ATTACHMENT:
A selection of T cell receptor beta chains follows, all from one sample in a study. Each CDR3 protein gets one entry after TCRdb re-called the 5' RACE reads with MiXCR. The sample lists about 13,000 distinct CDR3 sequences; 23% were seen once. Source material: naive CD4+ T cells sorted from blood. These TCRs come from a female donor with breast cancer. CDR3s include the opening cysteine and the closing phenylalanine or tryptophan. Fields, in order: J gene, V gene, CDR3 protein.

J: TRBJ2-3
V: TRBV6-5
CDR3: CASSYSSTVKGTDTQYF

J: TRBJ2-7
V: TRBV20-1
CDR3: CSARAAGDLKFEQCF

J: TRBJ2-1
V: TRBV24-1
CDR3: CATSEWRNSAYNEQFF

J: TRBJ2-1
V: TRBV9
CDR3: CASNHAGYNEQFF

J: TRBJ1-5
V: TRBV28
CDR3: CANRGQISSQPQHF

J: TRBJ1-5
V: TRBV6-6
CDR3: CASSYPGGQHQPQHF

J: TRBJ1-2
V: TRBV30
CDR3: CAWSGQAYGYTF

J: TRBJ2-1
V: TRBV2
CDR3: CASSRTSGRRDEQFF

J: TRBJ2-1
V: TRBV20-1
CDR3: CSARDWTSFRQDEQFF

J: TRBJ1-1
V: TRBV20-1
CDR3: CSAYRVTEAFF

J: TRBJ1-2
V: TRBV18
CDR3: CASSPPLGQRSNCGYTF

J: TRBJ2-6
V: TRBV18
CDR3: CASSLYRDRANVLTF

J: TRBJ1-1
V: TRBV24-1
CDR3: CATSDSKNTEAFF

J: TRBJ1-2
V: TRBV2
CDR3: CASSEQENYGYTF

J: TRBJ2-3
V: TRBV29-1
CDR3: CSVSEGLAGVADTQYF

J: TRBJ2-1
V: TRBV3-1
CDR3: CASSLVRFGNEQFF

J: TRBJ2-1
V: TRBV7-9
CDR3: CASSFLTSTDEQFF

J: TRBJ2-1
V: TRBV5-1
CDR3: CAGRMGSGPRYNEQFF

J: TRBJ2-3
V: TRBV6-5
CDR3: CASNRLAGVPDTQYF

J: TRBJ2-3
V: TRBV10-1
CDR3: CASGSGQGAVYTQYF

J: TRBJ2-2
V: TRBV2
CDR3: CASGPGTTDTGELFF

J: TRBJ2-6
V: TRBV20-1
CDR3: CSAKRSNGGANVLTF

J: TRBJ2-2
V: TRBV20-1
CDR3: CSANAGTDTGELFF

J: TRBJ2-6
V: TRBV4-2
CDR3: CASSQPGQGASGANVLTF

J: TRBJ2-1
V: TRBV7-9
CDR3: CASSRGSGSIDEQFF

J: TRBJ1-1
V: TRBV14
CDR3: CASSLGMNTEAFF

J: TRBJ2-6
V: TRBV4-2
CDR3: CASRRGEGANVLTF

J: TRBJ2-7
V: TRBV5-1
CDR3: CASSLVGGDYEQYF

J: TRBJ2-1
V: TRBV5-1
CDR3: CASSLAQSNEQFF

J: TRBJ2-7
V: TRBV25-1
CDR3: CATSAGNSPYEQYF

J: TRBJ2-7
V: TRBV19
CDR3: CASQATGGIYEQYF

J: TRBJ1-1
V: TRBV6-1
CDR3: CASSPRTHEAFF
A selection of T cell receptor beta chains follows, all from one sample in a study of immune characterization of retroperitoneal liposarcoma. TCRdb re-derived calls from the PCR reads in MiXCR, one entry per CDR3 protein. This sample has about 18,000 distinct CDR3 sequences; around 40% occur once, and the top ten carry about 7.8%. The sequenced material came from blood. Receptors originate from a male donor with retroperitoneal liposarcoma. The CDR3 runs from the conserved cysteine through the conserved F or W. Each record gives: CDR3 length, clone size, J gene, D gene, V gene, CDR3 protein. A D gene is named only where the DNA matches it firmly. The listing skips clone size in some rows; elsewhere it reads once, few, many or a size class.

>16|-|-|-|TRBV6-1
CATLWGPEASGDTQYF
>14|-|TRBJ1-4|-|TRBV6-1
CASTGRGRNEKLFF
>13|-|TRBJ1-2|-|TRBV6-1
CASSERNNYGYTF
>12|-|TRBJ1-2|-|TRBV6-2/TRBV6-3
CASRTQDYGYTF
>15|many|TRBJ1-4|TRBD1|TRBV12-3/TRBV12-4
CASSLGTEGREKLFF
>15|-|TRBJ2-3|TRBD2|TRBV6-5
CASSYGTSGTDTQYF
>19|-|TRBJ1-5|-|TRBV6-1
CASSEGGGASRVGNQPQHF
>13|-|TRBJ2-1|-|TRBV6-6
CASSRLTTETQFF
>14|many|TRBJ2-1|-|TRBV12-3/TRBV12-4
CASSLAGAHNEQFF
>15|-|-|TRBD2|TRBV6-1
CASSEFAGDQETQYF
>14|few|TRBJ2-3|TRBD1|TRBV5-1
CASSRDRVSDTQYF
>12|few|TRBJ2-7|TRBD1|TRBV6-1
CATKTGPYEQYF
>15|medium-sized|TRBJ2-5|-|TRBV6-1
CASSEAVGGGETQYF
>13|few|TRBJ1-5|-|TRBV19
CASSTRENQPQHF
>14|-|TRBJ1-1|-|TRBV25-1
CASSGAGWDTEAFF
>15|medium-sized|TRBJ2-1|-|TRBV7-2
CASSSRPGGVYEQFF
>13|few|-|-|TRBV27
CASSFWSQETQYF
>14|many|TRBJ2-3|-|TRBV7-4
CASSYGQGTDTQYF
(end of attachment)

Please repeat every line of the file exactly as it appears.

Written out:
A selection of T cell receptor beta chains follows, all from one sample in a study. Each CDR3 protein gets one entry after TCRdb re-called the 5' RACE reads with MiXCR. The sample lists about 13,000 distinct CDR3 sequences; 23% were seen once. Source material: naive CD4+ T cells sorted from blood. These TCRs come from a female donor with breast cancer. CDR3s include the opening cysteine and the closing phenylalanine or tryptophan. Fields, in order: J gene, V gene, CDR3 protein.

J: TRBJ2-3
V: TRBV6-5
CDR3: CASSYSSTVKGTDTQYF

J: TRBJ2-7
V: TRBV20-1
CDR3: CSARAAGDLKFEQCF

J: TRBJ2-1
V: TRBV24-1
CDR3: CATSEWRNSAYNEQFF

J: TRBJ2-1
V: TRBV9
CDR3: CASNHAGYNEQFF

J: TRBJ1-5
V: TRBV28
CDR3: CANRGQISSQPQHF

J: TRBJ1-5
V: TRBV6-6
CDR3: CASSYPGGQHQPQHF

J: TRBJ1-2
V: TRBV30
CDR3: CAWSGQAYGYTF

J: TRBJ2-1
V: TRBV2
CDR3: CASSRTSGRRDEQFF

J: TRBJ2-1
V: TRBV20-1
CDR3: CSARDWTSFRQDEQFF

J: TRBJ1-1
V: TRBV20-1
CDR3: CSAYRVTEAFF

J: TRBJ1-2
V: TRBV18
CDR3: CASSPPLGQRSNCGYTF

J: TRBJ2-6
V: TRBV18
CDR3: CASSLYRDRANVLTF

J: TRBJ1-1
V: TRBV24-1
CDR3: CATSDSKNTEAFF

J: TRBJ1-2
V: TRBV2
CDR3: CASSEQENYGYTF

J: TRBJ2-3
V: TRBV29-1
CDR3: CSVSEGLAGVADTQYF

J: TRBJ2-1
V: TRBV3-1
CDR3: CASSLVRFGNEQFF

J: TRBJ2-1
V: TRBV7-9
CDR3: CASSFLTSTDEQFF

J: TRBJ2-1
V: TRBV5-1
CDR3: CAGRMGSGPRYNEQFF

J: TRBJ2-3
V: TRBV6-5
CDR3: CASNRLAGVPDTQYF

J: TRBJ2-3
V: TRBV10-1
CDR3: CASGSGQGAVYTQYF

J: TRBJ2-2
V: TRBV2
CDR3: CASGPGTTDTGELFF

J: TRBJ2-6
V: TRBV20-1
CDR3: CSAKRSNGGANVLTF

J: TRBJ2-2
V: TRBV20-1
CDR3: CSANAGTDTGELFF

J: TRBJ2-6
V: TRBV4-2
CDR3: CASSQPGQGASGANVLTF

J: TRBJ2-1
V: TRBV7-9
CDR3: CASSRGSGSIDEQFF

J: TRBJ1-1
V: TRBV14
CDR3: CASSLGMNTEAFF

J: TRBJ2-6
V: TRBV4-2
CDR3: CASRRGEGANVLTF

J: TRBJ2-7
V: TRBV5-1
CDR3: CASSLVGGDYEQYF

J: TRBJ2-1
V: TRBV5-1
CDR3: CASSLAQSNEQFF

J: TRBJ2-7
V: TRBV25-1
CDR3: CATSAGNSPYEQYF

J: TRBJ2-7
V: TRBV19
CDR3: CASQATGGIYEQYF

J: TRBJ1-1
V: TRBV6-1
CDR3: CASSPRTHEAFF
A selection of T cell receptor beta chains follows, all from one sample in a study of immune characterization of retroperitoneal liposarcoma. TCRdb re-derived calls from the PCR reads in MiXCR, one entry per CDR3 protein. This sample has about 18,000 distinct CDR3 sequences; around 40% occur once, and the top ten carry about 7.8%. The sequenced material came from blood. Receptors originate from a male donor with retroperitoneal liposarcoma. The CDR3 runs from the conserved cysteine through the conserved F or W. Each record gives: CDR3 length, clone size, J gene, D gene, V gene, CDR3 protein. A D gene is named only where the DNA matches it firmly. The listing skips clone size in some rows; elsewhere it reads once, few, many or a size class.

>16|-|-|-|TRBV6-1
CATLWGPEASGDTQYF
>14|-|TRBJ1-4|-|TRBV6-1
CASTGRGRNEKLFF
>13|-|TRBJ1-2|-|TRBV6-1
CASSERNNYGYTF
>12|-|TRBJ1-2|-|TRBV6-2/TRBV6-3
CASRTQDYGYTF
>15|many|TRBJ1-4|TRBD1|TRBV12-3/TRBV12-4
CASSLGTEGREKLFF
>15|-|TRBJ2-3|TRBD2|TRBV6-5
CASSYGTSGTDTQYF
>19|-|TRBJ1-5|-|TRBV6-1
CASSEGGGASRVGNQPQHF
>13|-|TRBJ2-1|-|TRBV6-6
CASSRLTTETQFF
>14|many|TRBJ2-1|-|TRBV12-3/TRBV12-4
CASSLAGAHNEQFF
>15|-|-|TRBD2|TRBV6-1
CASSEFAGDQETQYF
>14|few|TRBJ2-3|TRBD1|TRBV5-1
CASSRDRVSDTQYF
>12|few|TRBJ2-7|TRBD1|TRBV6-1
CATKTGPYEQYF
>15|medium-sized|TRBJ2-5|-|TRBV6-1
CASSEAVGGGETQYF
>13|few|TRBJ1-5|-|TRBV19
CASSTRENQPQHF
>14|-|TRBJ1-1|-|TRBV25-1
CASSGAGWDTEAFF
>15|medium-sized|TRBJ2-1|-|TRBV7-2
CASSSRPGGVYEQFF
>13|few|-|-|TRBV27
CASSFWSQETQYF
>14|many|TRBJ2-3|-|TRBV7-4
CASSYGQGTDTQYF